Spiral into the Gulf

April 25, 2012 by Bruce Landsberg

There was an unfortunate reminder last week that the high skies, despite a former United Airlines advertising slogan, are not always that friendly.  A Cessna 421C on an IFR flight from Louisiana to Florida failed to respond to a Center frequency change and began to circle, inexplicably, as shown in the image. All comments here are purely speculative until the accident report is completed, although my hunch is it will read something like, “Pilot incapacitated, probable cause undetermined.” Recovery of the Golden Eagle is unlikely since it is reportedly in deep water in the Gulf of Mexico.

It is exceedingly rare for pilots to become incapacitated due to an unnoticed pressurization fault. We are trained to go on oxygen immediately before doing anything else and then to start an immediate descent. There are only two GA accidents that I can recall that fit this profile: Golfer Payne Stewart in a Lear 35 (1999) and Bo Rein, the Louisiana State football coach who was lost when a Cessna 441 went off course on autopilot, climbed to more than 41,000 and flew for several hours before spiraling into the Atlantic (1980). Both the Stewart and Rein flight profiles looked similar—aircraft flew in a relatively straight line until fuel exhaustion brought them down. Altitudes were fairly stable.

The flight path in this accident, involving a 65-year-old pilot, looks different with circling and multiple altitude excursions. In all these cases, military aircraft intercepted the target aircraft and noticed there was no response.  The cabin windows were fogged over indicating a possible pressurization fault. I asked David Kenny, the Air Safety Institute’s database manager, to do a little research and to speculate with some other AOPA staff pilots on why the flight path looked as it did. You can add your own thoughts:

  • The pilot recognized the loss of pressurization in time to disconnect the autopilot, but not in time to actually manage the descent. If he was holding the yoke when he lost consciousness, that might explain the initial right turn which would be consistent with a turn back toward Louisiana. Any deflection of the yoke or asymmetric thrust after he lost consciousness would have been enough to produce circling flight.  As long as the airplane was trimmed level or nose up, it would have more or less maintained altitude or gradually climbed until it stalled.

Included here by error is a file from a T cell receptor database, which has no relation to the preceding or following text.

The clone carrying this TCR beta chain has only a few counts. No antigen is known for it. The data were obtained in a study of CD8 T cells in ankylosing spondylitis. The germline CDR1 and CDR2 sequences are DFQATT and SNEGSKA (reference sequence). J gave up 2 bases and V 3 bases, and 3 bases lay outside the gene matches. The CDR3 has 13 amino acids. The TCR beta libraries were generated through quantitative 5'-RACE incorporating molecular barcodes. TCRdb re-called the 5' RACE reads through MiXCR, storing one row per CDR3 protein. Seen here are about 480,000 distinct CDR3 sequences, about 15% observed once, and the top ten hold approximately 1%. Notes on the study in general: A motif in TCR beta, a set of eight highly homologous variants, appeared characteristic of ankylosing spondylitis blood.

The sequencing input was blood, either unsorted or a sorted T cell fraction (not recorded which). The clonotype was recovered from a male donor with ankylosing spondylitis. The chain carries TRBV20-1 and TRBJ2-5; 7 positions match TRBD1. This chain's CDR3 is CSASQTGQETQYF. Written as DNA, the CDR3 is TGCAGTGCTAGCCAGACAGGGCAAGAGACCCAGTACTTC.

• The autopilot was set to wing-leveller mode without altitude hold.
  • The autopilot was tracking away from a VOR and reverted to wing-leveller mode once VOR reception was lost.  This is consistent with the track, which was following a radial from the Leesville (LEV) VOR when the wandering began.  The flight plan had been filed as “/G,” but we don’t know whether he was navigating by VOR or GPS at the time.  Again, we’d have to assume that it wasn’t set for altitude hold.

Another mystery involves the reportedly “gentle” splashdown after the aircraft ran out of fuel.

The FAA sums up the best practices in the advisory circular AC 61-107A  OPERATIONS OF AIRCRAFT AT ALTITUDES ABOVE 25,000 FEET MSL AND/OR MACH NUMBERS (MMO) GREATER THAN .75. It’s a good review.

Here are a few reminders:

The time of useful consciousness at FL270, the flight’s filed altitude, is about three minutes if the cabin suffers a slow decompression and about half that with a rapid decompression.  There is an annunciator light to warn the pilot, and there are some physiological signs such as euphoria, sweating, headache, fatigue, tunnel vision, hot flashes, etc. The lack of oxygen affects all of us a bit differently.